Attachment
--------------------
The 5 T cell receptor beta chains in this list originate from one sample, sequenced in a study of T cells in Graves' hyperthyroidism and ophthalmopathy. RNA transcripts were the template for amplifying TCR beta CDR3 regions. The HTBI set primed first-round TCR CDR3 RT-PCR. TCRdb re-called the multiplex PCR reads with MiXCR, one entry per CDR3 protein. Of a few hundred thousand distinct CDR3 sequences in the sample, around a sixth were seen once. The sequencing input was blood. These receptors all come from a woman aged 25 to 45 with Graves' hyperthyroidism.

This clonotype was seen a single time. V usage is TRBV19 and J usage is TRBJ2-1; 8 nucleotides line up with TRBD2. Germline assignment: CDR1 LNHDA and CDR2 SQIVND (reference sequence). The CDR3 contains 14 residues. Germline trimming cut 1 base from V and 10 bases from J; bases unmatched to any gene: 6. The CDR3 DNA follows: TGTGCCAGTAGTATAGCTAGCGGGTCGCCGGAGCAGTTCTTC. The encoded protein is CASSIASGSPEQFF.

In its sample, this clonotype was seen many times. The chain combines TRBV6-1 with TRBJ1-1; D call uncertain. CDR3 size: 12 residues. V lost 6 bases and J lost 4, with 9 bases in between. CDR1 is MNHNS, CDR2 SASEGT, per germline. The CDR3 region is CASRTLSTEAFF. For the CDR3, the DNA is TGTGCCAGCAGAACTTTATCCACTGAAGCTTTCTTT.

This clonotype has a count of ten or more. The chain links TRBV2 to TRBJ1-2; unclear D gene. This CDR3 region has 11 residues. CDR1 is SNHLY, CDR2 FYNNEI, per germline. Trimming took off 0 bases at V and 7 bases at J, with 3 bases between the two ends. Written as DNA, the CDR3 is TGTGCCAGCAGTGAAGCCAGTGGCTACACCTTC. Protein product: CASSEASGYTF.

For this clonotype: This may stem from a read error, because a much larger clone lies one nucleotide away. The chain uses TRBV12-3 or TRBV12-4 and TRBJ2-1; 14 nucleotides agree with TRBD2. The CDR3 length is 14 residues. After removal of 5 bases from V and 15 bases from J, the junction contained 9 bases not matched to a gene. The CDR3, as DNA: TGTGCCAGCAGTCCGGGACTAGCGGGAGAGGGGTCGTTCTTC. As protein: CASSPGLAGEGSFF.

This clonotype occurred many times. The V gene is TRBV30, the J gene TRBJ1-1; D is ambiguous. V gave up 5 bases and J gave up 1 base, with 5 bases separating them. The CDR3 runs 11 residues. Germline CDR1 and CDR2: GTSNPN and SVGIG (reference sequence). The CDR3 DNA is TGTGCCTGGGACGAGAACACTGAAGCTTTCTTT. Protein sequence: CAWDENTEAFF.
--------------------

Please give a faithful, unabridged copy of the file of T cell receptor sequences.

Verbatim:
The 5 T cell receptor beta chains in this list originate from one sample, sequenced in a study of T cells in Graves' hyperthyroidism and ophthalmopathy. RNA transcripts were the template for amplifying TCR beta CDR3 regions. The HTBI set primed first-round TCR CDR3 RT-PCR. TCRdb re-called the multiplex PCR reads with MiXCR, one entry per CDR3 protein. Of a few hundred thousand distinct CDR3 sequences in the sample, around a sixth were seen once. The sequencing input was blood. These receptors all come from a woman aged 25 to 45 with Graves' hyperthyroidism.

This clonotype was seen a single time. V usage is TRBV19 and J usage is TRBJ2-1; 8 nucleotides line up with TRBD2. Germline assignment: CDR1 LNHDA and CDR2 SQIVND (reference sequence). The CDR3 contains 14 residues. Germline trimming cut 1 base from V and 10 bases from J; bases unmatched to any gene: 6. The CDR3 DNA follows: TGTGCCAGTAGTATAGCTAGCGGGTCGCCGGAGCAGTTCTTC. The encoded protein is CASSIASGSPEQFF.

In its sample, this clonotype was seen many times. The chain combines TRBV6-1 with TRBJ1-1; D call uncertain. CDR3 size: 12 residues. V lost 6 bases and J lost 4, with 9 bases in between. CDR1 is MNHNS, CDR2 SASEGT, per germline. The CDR3 region is CASRTLSTEAFF. For the CDR3, the DNA is TGTGCCAGCAGAACTTTATCCACTGAAGCTTTCTTT.

This clonotype has a count of ten or more. The chain links TRBV2 to TRBJ1-2; unclear D gene. This CDR3 region has 11 residues. CDR1 is SNHLY, CDR2 FYNNEI, per germline. Trimming took off 0 bases at V and 7 bases at J, with 3 bases between the two ends. Written as DNA, the CDR3 is TGTGCCAGCAGTGAAGCCAGTGGCTACACCTTC. Protein product: CASSEASGYTF.

For this clonotype: This may stem from a read error, because a much larger clone lies one nucleotide away. The chain uses TRBV12-3 or TRBV12-4 and TRBJ2-1; 14 nucleotides agree with TRBD2. The CDR3 length is 14 residues. After removal of 5 bases from V and 15 bases from J, the junction contained 9 bases not matched to a gene. The CDR3, as DNA: TGTGCCAGCAGTCCGGGACTAGCGGGAGAGGGGTCGTTCTTC. As protein: CASSPGLAGEGSFF.

This clonotype occurred many times. The V gene is TRBV30, the J gene TRBJ1-1; D is ambiguous. V gave up 5 bases and J gave up 1 base, with 5 bases separating them. The CDR3 runs 11 residues. Germline CDR1 and CDR2: GTSNPN and SVGIG (reference sequence). The CDR3 DNA is TGTGCCTGGGACGAGAACACTGAAGCTTTCTTT. Protein sequence: CAWDENTEAFF.